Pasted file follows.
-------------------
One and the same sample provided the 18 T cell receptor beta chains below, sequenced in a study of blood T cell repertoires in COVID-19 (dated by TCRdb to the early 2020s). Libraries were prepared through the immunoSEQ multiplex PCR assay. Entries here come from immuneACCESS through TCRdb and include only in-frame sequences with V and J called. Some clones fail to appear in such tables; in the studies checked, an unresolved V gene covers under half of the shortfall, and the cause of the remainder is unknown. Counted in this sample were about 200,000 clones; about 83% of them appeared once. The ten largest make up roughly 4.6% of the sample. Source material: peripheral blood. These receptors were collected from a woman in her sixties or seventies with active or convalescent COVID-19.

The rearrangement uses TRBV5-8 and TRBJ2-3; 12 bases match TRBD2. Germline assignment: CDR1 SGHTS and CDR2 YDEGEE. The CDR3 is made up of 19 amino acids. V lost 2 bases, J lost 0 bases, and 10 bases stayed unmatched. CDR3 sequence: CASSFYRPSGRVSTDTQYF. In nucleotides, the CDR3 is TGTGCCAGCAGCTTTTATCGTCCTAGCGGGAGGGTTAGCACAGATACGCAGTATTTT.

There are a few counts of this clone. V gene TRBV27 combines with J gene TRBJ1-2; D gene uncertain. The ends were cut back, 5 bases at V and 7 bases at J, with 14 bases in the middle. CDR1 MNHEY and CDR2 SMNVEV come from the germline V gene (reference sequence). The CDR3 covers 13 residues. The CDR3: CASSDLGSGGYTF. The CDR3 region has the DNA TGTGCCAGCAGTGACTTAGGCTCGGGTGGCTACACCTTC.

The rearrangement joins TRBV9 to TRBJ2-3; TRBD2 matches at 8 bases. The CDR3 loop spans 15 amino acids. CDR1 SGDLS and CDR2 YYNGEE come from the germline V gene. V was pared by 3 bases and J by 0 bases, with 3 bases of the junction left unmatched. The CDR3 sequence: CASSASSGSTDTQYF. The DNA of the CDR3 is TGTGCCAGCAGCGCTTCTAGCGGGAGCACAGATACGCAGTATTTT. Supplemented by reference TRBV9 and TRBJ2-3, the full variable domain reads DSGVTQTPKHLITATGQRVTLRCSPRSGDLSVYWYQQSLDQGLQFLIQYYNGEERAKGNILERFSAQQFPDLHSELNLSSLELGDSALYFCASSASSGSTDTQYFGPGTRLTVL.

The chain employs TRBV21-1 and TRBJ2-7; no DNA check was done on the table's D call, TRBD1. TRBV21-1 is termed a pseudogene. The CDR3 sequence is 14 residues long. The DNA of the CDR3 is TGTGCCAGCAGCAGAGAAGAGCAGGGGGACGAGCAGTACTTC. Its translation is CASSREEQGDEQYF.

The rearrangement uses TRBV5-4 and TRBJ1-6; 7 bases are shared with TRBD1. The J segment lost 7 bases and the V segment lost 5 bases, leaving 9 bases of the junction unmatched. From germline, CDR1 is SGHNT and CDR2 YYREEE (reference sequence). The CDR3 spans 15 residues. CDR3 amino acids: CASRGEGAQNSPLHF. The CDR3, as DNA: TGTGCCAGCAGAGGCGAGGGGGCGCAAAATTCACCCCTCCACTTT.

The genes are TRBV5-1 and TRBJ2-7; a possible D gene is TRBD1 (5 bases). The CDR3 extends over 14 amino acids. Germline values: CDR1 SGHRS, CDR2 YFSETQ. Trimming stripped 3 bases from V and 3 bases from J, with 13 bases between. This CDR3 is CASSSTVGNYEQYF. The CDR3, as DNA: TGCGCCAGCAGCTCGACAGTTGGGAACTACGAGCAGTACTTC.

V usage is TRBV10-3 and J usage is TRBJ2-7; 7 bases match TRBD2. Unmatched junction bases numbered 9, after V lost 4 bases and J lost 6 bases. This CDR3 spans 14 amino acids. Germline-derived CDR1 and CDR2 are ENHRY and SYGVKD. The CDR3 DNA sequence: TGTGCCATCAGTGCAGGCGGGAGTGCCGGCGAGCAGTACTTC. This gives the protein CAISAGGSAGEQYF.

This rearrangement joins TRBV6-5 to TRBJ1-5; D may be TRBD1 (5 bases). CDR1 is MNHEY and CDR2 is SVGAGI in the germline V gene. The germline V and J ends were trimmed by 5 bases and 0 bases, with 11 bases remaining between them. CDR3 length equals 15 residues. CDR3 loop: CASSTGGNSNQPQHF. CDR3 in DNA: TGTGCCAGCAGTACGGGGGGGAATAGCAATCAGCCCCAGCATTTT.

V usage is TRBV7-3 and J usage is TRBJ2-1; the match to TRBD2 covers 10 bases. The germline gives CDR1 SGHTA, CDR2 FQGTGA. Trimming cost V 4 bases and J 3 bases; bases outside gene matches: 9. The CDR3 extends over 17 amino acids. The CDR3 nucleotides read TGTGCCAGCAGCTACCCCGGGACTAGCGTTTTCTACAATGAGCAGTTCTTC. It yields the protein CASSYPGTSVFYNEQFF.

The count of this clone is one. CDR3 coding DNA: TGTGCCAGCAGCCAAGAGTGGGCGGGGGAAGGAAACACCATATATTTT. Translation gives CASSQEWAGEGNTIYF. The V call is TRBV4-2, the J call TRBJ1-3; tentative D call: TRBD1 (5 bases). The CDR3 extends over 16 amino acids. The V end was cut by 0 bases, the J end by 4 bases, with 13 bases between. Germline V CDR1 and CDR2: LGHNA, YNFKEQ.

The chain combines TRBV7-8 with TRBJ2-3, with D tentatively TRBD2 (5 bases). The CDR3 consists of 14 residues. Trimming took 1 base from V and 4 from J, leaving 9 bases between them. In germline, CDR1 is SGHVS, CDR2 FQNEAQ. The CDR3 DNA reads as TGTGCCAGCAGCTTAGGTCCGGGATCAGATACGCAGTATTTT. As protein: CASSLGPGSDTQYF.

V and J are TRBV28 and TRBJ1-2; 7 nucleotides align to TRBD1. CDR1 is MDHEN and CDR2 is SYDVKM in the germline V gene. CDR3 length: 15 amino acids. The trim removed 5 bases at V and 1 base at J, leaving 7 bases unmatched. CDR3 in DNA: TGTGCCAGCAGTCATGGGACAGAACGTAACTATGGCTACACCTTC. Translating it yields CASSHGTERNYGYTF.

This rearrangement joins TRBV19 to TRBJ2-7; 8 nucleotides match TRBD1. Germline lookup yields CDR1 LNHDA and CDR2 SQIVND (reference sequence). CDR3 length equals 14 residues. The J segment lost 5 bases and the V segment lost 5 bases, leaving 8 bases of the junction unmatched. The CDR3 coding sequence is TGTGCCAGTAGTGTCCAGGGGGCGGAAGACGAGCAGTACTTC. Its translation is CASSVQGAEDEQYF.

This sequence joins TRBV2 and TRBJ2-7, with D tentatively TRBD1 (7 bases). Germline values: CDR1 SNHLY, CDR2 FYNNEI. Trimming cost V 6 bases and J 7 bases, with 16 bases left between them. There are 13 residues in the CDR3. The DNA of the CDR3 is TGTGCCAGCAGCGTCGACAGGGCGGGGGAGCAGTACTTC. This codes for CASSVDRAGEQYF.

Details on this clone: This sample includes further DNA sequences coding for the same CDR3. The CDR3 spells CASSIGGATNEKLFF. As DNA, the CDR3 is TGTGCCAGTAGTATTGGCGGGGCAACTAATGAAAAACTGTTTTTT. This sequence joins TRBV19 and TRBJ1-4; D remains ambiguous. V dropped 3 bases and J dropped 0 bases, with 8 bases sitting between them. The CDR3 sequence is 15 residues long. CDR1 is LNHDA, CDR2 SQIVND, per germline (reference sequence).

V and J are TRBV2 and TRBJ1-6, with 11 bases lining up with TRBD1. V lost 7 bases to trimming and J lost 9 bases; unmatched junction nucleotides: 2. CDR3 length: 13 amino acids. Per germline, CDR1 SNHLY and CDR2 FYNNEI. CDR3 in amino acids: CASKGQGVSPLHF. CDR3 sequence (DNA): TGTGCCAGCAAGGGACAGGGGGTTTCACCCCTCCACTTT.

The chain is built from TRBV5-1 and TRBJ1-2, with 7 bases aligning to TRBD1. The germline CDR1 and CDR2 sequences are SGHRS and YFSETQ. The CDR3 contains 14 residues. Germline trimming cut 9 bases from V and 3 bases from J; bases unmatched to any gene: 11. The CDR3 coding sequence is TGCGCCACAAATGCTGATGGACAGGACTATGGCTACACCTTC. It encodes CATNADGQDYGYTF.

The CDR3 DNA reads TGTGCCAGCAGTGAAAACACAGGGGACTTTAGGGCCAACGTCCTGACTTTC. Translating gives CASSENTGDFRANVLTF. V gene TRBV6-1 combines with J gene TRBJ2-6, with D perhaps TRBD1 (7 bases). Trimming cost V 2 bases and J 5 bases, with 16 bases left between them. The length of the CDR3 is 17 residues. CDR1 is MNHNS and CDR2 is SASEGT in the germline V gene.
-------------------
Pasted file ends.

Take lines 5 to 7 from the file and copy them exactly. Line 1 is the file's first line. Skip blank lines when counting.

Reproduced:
The chain employs TRBV21-1 and TRBJ2-7; no DNA check was done on the table's D call, TRBD1. TRBV21-1 is termed a pseudogene. The CDR3 sequence is 14 residues long. The DNA of the CDR3 is TGTGCCAGCAGCAGAGAAGAGCAGGGGGACGAGCAGTACTTC. Its translation is CASSREEQGDEQYF.

The rearrangement uses TRBV5-4 and TRBJ1-6; 7 bases are shared with TRBD1. The J segment lost 7 bases and the V segment lost 5 bases, leaving 9 bases of the junction unmatched. From germline, CDR1 is SGHNT and CDR2 YYREEE (reference sequence). The CDR3 spans 15 residues. CDR3 amino acids: CASRGEGAQNSPLHF. The CDR3, as DNA: TGTGCCAGCAGAGGCGAGGGGGCGCAAAATTCACCCCTCCACTTT.

The genes are TRBV5-1 and TRBJ2-7; a possible D gene is TRBD1 (5 bases). The CDR3 extends over 14 amino acids. Germline values: CDR1 SGHRS, CDR2 YFSETQ. Trimming stripped 3 bases from V and 3 bases from J, with 13 bases between. This CDR3 is CASSSTVGNYEQYF. The CDR3, as DNA: TGCGCCAGCAGCTCGACAGTTGGGAACTACGAGCAGTACTTC.